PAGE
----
Meditation on subtle levels of consciousness:
1. Concentrate on your breathing.
2. First you will experience gross sensations (air is entering your nostrils).
3. After continues meditation you will start to feel all the subtle sensations, that you would never notice before.
4. Move your attention to another part of your body.
What is the evidence for rebirth?
Nothing inspires more debate amongst Buddhists, than the notion of rebirth. There’s no doubt the Buddha believed in rebirth (not in reincarnation, which implies a soul).
Reincarnation is the concept where the mind or spirit is reborn after the physical body has died. The mind can be reborn as a new human being or into various other states, depending on the causes created by the previous life.
Reincarnation is not the same as rebirth. Reincarnation tends to involve a belief in the soul (atman) reincarnating (typically a Hindu belief), while rebirth considers the aggregates of consciousness, energy or mind stream (as it’s expressed in Buddhism).
In many parts of the “East” it’s just accepted as fact; meanwhile, in the “west” Buddhist teachings on rebirth are often described as a “metaphor”, a skillful means designed to simplify teachings.
The best known evidence is the work of Ian Stevenson, who spent fifteen years collecting data from over 4500 people who spontaneously recalled past lives.
Most science is built around the notions of proof. However, where there is an absence of proof (for example, “does God exist” or “are we reborn?”), it is not correct for scientists to say it doesn’t exist. They can, properly, say, they don’t believe it, or do believe it based on their own beliefs or experience, but they cannot say absolutely, by evidence, that God or rebirth don’t exist.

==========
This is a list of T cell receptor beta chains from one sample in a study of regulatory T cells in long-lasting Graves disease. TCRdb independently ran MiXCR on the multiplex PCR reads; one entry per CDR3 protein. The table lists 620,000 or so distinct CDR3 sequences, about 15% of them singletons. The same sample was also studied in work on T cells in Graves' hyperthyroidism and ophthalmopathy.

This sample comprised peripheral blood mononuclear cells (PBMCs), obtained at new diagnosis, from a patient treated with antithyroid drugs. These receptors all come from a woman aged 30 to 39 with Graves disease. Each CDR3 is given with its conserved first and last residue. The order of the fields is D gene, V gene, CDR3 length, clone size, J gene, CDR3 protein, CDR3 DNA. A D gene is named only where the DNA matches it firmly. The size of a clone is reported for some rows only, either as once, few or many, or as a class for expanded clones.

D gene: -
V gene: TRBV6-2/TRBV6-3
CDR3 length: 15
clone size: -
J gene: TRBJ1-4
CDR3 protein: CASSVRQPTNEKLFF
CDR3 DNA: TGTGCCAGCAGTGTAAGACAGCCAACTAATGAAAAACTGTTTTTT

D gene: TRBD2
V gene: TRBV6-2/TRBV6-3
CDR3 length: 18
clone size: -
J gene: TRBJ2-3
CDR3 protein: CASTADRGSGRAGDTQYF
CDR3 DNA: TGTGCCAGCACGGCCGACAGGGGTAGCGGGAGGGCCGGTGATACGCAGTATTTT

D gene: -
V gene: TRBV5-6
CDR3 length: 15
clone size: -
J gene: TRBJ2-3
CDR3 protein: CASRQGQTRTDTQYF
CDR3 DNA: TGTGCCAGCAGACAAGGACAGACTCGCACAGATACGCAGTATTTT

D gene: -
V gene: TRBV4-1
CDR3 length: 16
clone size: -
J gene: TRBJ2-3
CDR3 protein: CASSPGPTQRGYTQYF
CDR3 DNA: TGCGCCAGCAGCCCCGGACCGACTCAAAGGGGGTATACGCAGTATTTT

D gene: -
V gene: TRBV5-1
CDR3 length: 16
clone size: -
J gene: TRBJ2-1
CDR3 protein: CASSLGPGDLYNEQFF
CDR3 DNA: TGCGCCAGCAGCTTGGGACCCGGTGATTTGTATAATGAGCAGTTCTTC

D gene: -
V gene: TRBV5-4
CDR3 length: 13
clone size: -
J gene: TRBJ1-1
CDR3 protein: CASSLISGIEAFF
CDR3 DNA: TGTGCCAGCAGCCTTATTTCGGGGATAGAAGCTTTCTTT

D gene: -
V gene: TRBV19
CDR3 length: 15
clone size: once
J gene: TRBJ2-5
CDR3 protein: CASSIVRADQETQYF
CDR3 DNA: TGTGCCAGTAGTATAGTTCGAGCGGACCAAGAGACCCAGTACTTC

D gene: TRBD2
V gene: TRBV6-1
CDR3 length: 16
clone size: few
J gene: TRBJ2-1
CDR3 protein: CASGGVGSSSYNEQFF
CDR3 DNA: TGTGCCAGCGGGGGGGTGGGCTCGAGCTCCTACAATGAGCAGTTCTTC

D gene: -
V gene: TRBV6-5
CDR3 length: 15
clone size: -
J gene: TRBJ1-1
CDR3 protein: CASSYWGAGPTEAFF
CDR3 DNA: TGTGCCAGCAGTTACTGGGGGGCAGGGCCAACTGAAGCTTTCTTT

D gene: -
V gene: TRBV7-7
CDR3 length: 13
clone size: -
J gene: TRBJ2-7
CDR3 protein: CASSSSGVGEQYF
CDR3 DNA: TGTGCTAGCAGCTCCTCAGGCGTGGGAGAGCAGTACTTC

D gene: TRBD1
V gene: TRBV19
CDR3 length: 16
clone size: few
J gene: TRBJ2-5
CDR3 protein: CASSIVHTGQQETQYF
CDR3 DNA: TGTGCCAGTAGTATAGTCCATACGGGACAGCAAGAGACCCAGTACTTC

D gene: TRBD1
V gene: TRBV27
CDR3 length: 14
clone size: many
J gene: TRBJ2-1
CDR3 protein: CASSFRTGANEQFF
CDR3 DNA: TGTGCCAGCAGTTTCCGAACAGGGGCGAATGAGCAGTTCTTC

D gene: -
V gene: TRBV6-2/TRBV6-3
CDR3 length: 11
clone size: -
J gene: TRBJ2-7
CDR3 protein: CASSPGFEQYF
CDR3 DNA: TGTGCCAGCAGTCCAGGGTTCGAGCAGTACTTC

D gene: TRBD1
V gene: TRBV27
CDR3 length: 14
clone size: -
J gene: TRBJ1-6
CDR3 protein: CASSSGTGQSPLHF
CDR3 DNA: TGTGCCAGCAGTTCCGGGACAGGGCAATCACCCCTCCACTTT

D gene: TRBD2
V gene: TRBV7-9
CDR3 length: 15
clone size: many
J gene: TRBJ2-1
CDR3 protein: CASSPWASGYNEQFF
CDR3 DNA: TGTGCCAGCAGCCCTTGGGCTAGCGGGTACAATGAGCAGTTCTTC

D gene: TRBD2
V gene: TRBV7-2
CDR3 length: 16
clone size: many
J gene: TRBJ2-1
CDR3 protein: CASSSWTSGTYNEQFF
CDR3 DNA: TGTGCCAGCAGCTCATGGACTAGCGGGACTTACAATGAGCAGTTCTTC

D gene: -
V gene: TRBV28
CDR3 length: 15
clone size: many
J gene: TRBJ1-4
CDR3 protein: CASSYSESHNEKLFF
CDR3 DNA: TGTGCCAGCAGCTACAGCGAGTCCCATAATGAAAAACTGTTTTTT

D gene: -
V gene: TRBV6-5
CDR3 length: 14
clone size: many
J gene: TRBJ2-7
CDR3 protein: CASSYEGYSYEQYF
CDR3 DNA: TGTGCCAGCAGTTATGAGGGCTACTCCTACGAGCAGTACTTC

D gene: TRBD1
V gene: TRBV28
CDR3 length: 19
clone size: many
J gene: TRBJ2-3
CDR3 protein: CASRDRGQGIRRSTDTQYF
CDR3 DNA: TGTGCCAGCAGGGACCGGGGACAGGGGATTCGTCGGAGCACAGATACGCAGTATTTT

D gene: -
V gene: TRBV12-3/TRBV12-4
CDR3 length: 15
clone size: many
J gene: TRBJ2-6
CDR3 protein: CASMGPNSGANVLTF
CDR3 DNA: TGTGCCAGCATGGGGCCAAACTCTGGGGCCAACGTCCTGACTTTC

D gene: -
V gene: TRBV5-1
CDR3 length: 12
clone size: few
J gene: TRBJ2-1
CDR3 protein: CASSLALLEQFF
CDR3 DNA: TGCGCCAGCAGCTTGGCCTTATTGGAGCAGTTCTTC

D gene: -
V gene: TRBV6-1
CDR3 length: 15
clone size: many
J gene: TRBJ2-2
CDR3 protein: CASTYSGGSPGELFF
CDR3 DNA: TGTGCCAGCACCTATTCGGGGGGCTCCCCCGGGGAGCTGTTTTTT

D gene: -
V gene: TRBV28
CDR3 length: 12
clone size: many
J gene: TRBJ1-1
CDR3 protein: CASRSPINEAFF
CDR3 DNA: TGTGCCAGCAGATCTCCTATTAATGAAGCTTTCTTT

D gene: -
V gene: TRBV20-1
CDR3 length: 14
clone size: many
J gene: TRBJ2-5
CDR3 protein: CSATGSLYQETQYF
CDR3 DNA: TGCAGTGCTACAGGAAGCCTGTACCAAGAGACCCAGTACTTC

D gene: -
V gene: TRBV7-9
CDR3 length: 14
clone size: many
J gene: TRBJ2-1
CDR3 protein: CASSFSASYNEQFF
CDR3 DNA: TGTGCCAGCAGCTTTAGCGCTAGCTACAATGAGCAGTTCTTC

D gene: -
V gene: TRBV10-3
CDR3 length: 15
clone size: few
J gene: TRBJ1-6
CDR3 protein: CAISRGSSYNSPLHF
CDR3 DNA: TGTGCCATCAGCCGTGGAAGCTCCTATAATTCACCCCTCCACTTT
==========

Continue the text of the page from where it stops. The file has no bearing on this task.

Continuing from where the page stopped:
In absence of absolute evidence of rebirth we must then consider the preponderance of evidence — which anecdotally points to the existence of rebirth.
What Does Science Say?
The scientists have routinely been presented with evidence to at least partially support the notion of rebirth. Reincarnation or rebirth serve as the only conceivable explanation for children as young as three years of age, having detailed knowledge of their past lives, where they stayed, what they did, even how they dies. Other evidence of reincarnation includes xenoglossy, or ability to speak in a language with a person has never learnt and existence of matching scars and birthmarks.
The next incarnation of the Dalai Lama
The person who reincarnates has sole legitimate authority over where and how he or she takes rebirth and how that reincarnation is to be recognized. It is a reality that no one else can force the person concerned, or manipulate him or her. It is particularly inappropriate for Chinese communists, who explicitly reject even the idea of past and future lives, let alone the concept of reincarnate Tulkus, to meddle in the system of reincarnation and especially the reincarnations of the Dalai Lamas and Panchen Lamas. Such brazen meddling contradicts their own political ideology and reveals their double standards.
• From the Dalai Lama official website